Boris Johnson guaranteed that migration would dramatically fall under his plans after the UK left the EU as he sought to appeal to undecided Eurosceptic voters in Labour marginals i.e. the ‘Red Wall.’ In addition, Migration Watch UK, which campaigns for tighter immigration control, said the move would reduce the incentive for employers to train British workers, which is one of the biggest reasons for Brexit and the election of ‘Red Wall’ MP’s getting into power in the first place.

The Tory Brexiteers lied. The constituents of the ‘Red Wall’ MP’s were lied to. What next when the true realities of Brexit hits home the hardest – in the North?

Quotes of the Week

“Never again should 29% of an electorate be allowed to put an 80 seat majority into a constitutionally unconstrained Parliament so that a gang of plunderers can drive our country over a cliff. Electoral reform is essential” (source) – A.C. Grayling – philosopher.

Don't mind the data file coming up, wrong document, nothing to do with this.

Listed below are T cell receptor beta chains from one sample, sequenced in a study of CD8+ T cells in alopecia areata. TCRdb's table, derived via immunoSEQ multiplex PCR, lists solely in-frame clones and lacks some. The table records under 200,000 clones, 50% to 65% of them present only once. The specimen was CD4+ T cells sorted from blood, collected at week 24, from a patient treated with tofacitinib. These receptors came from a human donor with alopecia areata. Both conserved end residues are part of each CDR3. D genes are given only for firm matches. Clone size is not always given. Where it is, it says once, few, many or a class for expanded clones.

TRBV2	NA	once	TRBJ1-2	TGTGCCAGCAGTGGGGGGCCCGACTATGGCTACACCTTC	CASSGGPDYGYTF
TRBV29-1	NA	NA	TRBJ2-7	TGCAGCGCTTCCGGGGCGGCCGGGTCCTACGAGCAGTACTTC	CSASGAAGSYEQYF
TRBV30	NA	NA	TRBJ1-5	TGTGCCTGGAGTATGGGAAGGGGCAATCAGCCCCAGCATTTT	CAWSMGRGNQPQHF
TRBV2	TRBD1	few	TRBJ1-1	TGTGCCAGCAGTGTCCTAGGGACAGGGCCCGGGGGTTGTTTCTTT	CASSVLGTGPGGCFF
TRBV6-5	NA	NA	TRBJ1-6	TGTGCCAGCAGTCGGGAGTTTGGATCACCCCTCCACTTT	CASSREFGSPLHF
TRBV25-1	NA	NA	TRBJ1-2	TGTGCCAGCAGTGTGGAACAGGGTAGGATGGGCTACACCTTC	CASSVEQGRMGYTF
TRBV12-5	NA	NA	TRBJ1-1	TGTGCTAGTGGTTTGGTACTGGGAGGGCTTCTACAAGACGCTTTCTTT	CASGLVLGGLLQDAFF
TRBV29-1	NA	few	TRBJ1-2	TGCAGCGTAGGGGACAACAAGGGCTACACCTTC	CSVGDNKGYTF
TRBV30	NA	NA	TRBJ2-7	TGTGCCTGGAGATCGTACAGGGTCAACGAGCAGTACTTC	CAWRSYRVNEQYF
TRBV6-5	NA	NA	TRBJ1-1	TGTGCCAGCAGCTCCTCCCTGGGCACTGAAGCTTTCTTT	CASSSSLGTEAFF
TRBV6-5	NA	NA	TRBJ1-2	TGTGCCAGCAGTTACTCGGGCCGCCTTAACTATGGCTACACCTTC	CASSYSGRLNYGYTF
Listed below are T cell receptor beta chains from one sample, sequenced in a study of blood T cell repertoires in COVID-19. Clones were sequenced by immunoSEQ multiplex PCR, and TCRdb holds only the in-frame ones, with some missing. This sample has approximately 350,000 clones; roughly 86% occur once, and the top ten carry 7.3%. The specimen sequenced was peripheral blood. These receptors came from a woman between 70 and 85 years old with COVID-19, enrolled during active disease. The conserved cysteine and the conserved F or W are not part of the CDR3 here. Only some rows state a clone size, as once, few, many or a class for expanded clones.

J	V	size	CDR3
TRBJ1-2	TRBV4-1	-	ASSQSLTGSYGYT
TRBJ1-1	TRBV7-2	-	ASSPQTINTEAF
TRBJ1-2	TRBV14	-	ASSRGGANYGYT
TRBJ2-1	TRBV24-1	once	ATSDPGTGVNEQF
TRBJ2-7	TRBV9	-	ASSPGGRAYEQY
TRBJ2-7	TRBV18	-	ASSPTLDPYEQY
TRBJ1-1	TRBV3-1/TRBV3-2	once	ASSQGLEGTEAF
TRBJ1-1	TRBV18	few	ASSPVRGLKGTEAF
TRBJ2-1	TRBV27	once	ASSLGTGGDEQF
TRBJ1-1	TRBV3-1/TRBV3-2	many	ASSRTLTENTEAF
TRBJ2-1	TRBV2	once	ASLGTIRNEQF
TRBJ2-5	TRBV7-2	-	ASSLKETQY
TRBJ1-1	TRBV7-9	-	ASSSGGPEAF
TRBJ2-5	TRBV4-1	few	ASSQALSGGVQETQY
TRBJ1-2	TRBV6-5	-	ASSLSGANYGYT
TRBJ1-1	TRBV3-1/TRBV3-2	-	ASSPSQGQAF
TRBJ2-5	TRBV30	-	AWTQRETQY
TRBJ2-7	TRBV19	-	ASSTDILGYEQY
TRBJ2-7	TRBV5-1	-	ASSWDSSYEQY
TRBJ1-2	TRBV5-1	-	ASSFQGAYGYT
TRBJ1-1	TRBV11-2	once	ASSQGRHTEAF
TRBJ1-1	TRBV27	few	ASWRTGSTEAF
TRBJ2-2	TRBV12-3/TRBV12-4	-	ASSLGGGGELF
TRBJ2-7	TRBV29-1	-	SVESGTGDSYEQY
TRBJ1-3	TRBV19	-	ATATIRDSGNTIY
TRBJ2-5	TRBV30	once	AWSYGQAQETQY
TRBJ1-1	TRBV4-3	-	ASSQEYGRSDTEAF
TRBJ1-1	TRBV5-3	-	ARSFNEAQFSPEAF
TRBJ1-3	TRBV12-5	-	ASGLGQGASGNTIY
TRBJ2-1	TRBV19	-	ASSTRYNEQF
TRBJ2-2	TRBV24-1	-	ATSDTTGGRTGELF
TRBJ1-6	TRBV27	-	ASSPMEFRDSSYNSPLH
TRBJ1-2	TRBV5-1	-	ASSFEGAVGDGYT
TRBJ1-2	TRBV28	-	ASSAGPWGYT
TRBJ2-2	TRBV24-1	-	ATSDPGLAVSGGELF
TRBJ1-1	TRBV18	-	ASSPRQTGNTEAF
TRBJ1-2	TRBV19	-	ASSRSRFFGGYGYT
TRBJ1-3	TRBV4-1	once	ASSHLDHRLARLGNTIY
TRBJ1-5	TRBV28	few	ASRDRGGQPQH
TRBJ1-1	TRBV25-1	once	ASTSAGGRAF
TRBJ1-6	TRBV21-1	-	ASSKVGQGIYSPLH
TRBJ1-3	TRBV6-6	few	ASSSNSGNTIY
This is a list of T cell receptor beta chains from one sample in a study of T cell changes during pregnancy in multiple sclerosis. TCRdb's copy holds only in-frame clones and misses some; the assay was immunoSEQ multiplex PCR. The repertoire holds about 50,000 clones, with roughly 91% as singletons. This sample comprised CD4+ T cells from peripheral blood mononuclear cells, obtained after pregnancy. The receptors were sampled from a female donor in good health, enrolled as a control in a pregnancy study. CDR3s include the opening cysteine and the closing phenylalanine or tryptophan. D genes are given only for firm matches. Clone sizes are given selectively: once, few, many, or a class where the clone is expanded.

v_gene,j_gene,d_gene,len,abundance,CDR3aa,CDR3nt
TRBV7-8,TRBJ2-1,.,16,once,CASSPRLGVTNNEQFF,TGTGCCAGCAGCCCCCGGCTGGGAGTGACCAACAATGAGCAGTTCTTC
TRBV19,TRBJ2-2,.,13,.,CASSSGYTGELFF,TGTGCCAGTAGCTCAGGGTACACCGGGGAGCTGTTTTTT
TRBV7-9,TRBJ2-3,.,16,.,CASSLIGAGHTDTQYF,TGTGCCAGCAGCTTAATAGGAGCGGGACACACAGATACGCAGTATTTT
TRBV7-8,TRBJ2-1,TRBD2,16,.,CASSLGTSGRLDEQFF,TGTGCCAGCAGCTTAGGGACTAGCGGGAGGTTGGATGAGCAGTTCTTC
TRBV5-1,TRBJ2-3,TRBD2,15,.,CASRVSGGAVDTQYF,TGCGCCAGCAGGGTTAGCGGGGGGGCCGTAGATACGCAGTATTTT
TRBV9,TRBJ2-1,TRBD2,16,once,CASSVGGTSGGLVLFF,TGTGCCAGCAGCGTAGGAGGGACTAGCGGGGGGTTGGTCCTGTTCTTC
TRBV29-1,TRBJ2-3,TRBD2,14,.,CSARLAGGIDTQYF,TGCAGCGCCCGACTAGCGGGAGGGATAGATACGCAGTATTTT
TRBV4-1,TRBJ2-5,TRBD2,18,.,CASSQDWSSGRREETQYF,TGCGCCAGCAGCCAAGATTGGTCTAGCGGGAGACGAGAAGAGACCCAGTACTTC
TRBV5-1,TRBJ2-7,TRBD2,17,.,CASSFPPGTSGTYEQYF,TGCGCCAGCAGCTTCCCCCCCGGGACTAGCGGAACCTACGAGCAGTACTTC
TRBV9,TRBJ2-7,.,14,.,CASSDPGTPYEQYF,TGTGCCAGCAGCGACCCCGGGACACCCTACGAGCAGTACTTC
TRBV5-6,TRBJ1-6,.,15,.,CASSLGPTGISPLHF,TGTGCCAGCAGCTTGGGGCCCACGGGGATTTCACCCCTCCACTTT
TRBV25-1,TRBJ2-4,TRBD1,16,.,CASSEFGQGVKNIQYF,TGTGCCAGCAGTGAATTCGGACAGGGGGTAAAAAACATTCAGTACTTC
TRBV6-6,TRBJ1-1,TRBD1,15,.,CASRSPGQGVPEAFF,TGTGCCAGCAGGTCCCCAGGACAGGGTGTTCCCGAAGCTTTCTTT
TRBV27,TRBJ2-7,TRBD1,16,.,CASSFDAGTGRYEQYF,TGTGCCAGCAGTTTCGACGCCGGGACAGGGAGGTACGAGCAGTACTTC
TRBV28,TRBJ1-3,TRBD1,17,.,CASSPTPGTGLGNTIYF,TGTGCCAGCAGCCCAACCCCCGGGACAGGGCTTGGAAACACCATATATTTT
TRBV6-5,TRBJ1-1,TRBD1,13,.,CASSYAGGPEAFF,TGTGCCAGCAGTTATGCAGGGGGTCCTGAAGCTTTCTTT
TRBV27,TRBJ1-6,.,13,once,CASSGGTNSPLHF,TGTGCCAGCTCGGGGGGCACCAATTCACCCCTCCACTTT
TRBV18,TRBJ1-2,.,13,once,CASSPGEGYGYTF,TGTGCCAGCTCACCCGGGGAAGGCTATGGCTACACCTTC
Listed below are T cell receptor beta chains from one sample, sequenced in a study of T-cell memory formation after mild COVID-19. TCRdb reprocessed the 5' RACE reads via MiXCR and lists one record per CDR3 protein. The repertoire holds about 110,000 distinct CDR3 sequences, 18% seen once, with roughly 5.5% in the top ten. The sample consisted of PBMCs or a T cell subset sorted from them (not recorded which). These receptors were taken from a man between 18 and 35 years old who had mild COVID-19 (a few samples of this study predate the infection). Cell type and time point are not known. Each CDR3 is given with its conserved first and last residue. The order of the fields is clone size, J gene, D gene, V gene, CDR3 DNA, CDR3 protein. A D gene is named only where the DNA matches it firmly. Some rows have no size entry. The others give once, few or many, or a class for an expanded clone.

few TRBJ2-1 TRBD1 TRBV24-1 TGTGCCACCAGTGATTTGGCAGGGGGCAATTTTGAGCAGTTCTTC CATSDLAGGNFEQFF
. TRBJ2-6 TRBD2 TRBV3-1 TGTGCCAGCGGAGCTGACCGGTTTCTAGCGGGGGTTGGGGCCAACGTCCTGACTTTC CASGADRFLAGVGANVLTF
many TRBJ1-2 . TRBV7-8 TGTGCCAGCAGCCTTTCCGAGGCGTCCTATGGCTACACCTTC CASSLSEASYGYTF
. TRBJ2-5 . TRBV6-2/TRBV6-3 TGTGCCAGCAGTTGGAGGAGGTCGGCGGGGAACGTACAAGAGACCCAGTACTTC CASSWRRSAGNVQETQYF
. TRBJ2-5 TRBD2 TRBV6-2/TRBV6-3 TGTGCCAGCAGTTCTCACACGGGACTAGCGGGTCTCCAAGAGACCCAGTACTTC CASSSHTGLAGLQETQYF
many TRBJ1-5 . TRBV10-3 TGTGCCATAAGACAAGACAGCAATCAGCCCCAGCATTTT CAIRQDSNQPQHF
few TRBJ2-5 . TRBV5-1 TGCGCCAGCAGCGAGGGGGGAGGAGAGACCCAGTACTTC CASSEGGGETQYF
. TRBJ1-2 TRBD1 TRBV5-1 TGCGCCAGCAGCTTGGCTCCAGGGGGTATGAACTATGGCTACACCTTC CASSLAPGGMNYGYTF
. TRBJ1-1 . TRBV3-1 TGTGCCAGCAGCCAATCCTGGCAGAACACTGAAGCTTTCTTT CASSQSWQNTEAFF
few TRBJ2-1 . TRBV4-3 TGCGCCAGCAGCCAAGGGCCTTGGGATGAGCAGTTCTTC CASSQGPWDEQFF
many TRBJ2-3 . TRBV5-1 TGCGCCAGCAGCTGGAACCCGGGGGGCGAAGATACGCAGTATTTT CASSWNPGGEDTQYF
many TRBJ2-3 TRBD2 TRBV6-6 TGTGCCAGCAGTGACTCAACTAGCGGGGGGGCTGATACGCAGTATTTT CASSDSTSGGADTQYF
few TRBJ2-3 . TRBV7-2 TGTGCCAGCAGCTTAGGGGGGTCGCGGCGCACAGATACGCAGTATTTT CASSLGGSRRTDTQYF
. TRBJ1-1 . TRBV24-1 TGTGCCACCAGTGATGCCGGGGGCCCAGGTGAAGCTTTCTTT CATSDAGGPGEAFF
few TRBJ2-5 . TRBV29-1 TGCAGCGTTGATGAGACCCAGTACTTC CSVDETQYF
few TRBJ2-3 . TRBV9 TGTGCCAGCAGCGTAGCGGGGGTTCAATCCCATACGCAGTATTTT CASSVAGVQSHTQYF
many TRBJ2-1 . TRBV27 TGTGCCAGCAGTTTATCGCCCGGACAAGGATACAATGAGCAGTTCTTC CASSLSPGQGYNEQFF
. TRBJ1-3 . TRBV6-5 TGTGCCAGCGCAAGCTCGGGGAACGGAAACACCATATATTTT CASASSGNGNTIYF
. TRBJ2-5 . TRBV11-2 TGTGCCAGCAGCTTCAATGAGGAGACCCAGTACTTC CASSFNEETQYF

“In my maiden speech, I said a government that abandons refugee children abroad will just as quickly abandon working-class kids in Britain. Last week the Tories voted down safe routes to reunite child refugees with families & extending free school meals. Power without compassion.” Zarah Sultana, Labour MP for Coventry (source).

“The poor and middle-class are paying taxes, the rich are paying accountants, and the wealthy are paying politicians”. Mohamad Safa, Diplomat and Permanent Representative to the United Nations (source).

“If you’re angry about kids going hungry, you should also be angry about the conditions that led to that outcome: the closure of Sure Start centres, the ending of neighbourhood renewal programmes, huge cuts to local authority funding etc. The problem is chronic not just acute.” Kieth Burge -Director, Institute of Economic Development (source).


Recommended Weekend Reading


How British society dealt with the 1918 flu. Although the ‘Spanish Flu’ killed almost a quarter of million Britons – many young – it went uncommemorated. Martin Bayly, Assistant Professor in International Relations at the London School of Economics explains how British society attempted to deal with the pandemic (READ MORE).